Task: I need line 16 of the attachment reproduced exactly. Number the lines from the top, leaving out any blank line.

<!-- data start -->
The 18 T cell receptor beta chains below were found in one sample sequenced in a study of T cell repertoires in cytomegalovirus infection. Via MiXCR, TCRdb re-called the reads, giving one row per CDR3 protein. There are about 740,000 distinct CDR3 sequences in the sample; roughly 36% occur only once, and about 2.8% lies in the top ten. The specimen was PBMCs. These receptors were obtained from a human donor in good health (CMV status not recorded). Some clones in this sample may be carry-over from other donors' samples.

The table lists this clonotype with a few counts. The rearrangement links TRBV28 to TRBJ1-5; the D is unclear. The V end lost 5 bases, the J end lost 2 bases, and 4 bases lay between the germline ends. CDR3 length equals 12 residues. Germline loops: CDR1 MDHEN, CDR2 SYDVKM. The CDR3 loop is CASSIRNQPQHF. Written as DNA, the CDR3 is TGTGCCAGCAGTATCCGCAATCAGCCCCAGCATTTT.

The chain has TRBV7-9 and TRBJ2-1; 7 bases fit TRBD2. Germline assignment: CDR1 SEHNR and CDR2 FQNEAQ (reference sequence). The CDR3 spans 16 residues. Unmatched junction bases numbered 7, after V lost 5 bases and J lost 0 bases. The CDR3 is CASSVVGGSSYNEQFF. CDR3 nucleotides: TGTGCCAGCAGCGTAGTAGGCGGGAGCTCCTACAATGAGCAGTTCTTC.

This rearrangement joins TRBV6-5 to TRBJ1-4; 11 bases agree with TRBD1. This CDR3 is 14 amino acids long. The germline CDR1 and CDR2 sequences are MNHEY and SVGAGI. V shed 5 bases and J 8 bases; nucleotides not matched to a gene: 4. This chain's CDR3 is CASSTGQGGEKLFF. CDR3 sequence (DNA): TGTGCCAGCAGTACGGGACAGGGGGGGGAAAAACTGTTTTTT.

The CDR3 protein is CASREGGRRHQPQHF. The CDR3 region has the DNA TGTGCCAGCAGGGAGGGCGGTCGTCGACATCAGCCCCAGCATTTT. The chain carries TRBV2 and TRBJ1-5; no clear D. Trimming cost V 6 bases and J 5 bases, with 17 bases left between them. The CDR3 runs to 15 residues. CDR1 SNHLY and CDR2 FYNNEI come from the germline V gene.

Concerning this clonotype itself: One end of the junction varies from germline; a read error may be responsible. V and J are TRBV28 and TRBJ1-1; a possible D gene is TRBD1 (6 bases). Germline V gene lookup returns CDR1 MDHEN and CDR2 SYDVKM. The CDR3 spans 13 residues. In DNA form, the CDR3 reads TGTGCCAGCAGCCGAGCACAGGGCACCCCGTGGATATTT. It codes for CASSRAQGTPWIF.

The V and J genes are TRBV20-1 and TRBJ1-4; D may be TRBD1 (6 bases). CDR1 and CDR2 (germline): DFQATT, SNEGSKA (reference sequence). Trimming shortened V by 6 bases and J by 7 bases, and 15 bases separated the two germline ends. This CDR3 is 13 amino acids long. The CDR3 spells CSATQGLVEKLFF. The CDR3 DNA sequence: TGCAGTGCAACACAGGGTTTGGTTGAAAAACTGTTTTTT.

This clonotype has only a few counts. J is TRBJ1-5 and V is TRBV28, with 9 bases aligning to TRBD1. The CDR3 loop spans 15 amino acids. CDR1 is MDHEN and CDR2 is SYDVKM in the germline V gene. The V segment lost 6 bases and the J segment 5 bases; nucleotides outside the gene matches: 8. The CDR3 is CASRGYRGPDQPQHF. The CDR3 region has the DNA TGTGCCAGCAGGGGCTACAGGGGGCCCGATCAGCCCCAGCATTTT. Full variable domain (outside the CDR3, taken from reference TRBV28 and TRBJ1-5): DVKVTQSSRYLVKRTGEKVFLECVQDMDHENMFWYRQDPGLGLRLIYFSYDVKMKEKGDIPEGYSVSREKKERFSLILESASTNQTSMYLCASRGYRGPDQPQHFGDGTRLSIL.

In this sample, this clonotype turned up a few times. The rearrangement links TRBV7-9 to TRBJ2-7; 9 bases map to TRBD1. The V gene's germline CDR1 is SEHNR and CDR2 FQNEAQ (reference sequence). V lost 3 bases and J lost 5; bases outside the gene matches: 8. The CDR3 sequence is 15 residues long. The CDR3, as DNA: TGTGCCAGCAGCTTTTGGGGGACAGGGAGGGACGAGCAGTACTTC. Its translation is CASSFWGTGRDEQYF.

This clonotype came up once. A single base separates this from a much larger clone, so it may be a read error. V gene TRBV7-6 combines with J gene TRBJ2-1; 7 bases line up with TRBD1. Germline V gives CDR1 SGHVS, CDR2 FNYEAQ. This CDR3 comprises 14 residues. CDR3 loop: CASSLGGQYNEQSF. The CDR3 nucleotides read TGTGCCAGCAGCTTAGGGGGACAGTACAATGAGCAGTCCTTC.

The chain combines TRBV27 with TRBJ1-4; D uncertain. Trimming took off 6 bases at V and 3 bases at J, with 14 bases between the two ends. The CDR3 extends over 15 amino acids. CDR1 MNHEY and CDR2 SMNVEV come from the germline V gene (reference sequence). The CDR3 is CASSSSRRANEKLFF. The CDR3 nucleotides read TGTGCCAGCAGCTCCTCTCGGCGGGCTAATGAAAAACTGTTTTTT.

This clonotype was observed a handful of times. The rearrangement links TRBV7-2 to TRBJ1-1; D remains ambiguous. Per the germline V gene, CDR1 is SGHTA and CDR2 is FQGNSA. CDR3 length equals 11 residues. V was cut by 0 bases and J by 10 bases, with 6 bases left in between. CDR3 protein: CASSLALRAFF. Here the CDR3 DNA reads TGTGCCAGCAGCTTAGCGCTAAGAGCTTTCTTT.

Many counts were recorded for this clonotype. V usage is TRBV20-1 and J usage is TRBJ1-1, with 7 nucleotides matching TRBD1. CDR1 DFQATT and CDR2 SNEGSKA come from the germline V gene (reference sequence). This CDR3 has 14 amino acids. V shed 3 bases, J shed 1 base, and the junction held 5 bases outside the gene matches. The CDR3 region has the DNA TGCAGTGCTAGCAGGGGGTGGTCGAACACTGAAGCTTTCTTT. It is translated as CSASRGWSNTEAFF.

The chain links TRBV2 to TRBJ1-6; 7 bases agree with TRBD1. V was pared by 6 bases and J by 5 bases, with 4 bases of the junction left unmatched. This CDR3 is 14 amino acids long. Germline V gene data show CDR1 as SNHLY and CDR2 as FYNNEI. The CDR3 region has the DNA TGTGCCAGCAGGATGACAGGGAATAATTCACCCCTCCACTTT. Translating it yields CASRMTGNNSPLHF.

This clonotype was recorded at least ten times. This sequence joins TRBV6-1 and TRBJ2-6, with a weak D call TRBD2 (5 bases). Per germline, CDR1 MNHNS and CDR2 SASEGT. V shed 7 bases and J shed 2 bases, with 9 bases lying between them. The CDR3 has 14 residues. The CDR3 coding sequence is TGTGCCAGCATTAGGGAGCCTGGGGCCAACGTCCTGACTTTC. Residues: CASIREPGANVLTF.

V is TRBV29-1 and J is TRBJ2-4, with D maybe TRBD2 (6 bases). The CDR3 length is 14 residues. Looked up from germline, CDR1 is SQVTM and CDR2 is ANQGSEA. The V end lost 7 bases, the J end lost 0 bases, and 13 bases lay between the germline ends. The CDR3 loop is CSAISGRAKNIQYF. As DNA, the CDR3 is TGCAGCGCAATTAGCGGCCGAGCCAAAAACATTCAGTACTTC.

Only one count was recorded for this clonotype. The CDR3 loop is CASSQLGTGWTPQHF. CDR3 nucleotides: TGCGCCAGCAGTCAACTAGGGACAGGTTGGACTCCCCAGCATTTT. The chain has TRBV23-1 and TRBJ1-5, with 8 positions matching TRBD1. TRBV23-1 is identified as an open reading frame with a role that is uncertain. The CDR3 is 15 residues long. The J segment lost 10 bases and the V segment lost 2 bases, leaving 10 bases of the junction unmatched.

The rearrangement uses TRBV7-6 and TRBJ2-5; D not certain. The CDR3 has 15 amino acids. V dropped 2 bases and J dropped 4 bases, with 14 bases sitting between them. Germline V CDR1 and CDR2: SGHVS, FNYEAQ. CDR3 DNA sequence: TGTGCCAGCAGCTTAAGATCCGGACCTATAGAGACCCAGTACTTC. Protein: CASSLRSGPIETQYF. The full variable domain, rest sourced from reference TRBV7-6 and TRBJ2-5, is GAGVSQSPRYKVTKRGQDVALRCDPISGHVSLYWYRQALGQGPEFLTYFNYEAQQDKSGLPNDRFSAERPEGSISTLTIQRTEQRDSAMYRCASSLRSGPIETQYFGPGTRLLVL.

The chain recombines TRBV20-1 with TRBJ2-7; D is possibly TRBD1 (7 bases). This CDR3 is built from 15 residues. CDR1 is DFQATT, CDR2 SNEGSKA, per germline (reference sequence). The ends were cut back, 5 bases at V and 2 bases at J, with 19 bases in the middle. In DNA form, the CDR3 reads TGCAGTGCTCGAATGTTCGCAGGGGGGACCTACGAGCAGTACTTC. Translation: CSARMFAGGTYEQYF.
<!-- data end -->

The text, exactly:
V is TRBV29-1 and J is TRBJ2-4, with D maybe TRBD2 (6 bases). The CDR3 length is 14 residues. Looked up from germline, CDR1 is SQVTM and CDR2 is ANQGSEA. The V end lost 7 bases, the J end lost 0 bases, and 13 bases lay between the germline ends. The CDR3 loop is CSAISGRAKNIQYF. As DNA, the CDR3 is TGCAGCGCAATTAGCGGCCGAGCCAAAAACATTCAGTACTTC.